Monday’s eighth stage, the second part of the marathon stage, was for the Big Shock! Racing team so far the biggest challenge of this year’s Dakar. Nevertheless, the driver Martin Macik, navigator Frantisek Tomasek and mechanic David Svanda defended the 5th overall position when they finished the stage in the 8th place. After yesterday’s arrival at the marathon bivouac, where the crews had to do without their assistance, the Sedlcany team found out that they had more work than originally expected. In addition to the steering linkage, the rear differential, axles and brakes also underwent some necessary servicing. Therefore, Martin Macik’s crew was somewhat tense at the start of the eighth stage. Right at the beginning, it turned out that the truck kept jumping to the side during braking. There was some more trouble, however, the crew eventually managed to overcome them and the result at the finish came as a pleasant surprise.

When the mechanics are off

What happened after arriving at yesterday’s marathon bivouac in Sakaka? The crew of the Big Shock! Racing team quickly settled in the large tent and immediately got to work. Charles, their racing truck, underwent a thorough inspection. “We focused on the steering linkage, which was troublesome in the previous stage. We disassembled and reassembled the parts to make sure they were in working condition, tuned the entire geometry of the front axle settings, repaired a torn bolt on the rear differential that caused a slight oil leak, changed tires…,” the on-board mechanic David Svanda listed. Already there in the bivouac, a suspicion arose that the brakes were not in ideal condition. But the possibilities for repairs were limited. Therefore, the main plan for the second part of the marathon stage of 334 connecting and 375 racing kilometres was to take the foot off the accelerator, not take unnecessary risks and get Charles to the bivouac in Neom in one place.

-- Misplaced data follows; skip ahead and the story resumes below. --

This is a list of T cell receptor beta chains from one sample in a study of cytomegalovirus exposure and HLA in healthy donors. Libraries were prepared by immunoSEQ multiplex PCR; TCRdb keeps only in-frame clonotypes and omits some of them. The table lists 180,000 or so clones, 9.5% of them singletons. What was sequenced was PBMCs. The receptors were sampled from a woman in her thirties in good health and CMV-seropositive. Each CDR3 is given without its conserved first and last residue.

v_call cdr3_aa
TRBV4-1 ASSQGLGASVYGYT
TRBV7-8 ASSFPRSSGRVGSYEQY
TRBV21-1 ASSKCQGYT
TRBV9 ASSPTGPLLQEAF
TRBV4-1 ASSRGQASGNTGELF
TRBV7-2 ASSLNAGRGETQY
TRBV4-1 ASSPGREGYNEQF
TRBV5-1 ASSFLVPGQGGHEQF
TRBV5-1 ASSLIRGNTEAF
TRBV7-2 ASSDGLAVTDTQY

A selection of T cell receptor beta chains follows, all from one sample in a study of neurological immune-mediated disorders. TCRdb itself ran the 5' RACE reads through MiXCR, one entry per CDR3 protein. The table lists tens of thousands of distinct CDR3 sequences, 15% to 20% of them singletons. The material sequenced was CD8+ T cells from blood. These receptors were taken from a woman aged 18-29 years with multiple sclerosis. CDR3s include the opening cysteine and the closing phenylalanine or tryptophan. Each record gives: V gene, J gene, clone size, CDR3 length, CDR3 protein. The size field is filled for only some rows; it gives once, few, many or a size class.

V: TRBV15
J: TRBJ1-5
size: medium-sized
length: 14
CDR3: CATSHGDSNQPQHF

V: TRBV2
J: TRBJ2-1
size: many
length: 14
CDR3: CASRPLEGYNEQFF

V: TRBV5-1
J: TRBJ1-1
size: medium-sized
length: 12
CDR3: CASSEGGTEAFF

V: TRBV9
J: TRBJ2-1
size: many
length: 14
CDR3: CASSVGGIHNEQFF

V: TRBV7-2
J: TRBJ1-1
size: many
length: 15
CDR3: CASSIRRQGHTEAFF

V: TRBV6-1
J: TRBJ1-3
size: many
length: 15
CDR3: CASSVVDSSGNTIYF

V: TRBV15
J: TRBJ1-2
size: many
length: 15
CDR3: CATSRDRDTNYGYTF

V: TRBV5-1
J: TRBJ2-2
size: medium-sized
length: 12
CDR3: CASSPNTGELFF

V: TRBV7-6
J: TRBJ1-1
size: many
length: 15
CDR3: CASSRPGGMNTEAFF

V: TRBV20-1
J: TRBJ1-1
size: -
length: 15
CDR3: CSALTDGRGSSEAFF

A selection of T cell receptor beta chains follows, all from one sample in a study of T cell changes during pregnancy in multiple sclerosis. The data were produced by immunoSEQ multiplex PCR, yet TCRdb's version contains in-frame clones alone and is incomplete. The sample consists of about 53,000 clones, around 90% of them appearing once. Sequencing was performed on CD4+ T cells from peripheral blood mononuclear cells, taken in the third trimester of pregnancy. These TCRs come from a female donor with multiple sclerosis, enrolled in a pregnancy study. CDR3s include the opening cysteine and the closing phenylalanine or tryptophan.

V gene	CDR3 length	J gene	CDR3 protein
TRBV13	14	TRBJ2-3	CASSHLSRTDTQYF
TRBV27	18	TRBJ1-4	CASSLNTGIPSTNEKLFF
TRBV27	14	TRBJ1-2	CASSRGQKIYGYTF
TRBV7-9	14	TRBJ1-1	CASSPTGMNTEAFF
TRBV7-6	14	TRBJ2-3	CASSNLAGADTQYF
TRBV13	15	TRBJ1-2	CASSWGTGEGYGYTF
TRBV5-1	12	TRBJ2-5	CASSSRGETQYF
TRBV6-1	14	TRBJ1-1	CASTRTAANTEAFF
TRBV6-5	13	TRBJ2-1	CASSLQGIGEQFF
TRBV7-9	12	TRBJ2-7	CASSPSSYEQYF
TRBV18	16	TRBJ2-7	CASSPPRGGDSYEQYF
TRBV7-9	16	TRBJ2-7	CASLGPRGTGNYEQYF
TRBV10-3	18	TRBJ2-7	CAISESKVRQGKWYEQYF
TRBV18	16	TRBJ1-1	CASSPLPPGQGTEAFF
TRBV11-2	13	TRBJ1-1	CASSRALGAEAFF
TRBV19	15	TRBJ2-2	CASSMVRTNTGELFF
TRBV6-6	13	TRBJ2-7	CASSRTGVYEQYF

Whenever I hit the brakes, the car would jump to the right

However, dark scenarios were confirmed on the track at the beginning of the stage. It turned out that the brakes did not work optimally. “Right at the beginning of the stage, we found out that the right front wheel brakes more than the left. Whenever I hit the brakes, the car would jump to the right. So, we took a few trips up in the air again, one was particularly bad. But we caught up on lost time, overtaking one buggy after another and trying to be in the bivouac as soon as possible. We were also delayed at one checkpoint, which we kept searching for about 15 minutes. But that was not all. About 40 kilometres before the finish, we bent another steering linkage on a dune. As soon as hit the brakes, the wheels went into a V-shape, dug into the sand and the steering linkage was bent again. So, we drove the last 40 kilometres with the wheels spread,” Martin Macik described after arriving at the finish. There, a well-coordinated group of mechanics was waiting for Charles, ready for a long night’s work. No one doubts that Charles will be like new again tomorrow morning. “The time loss is not too big, which is great after all that happened. We’ll push a bit harder again tomorrow. Charles will be in top shape and we will drive the way we like it again,“ the navigator Frantisek Tomasek concluded.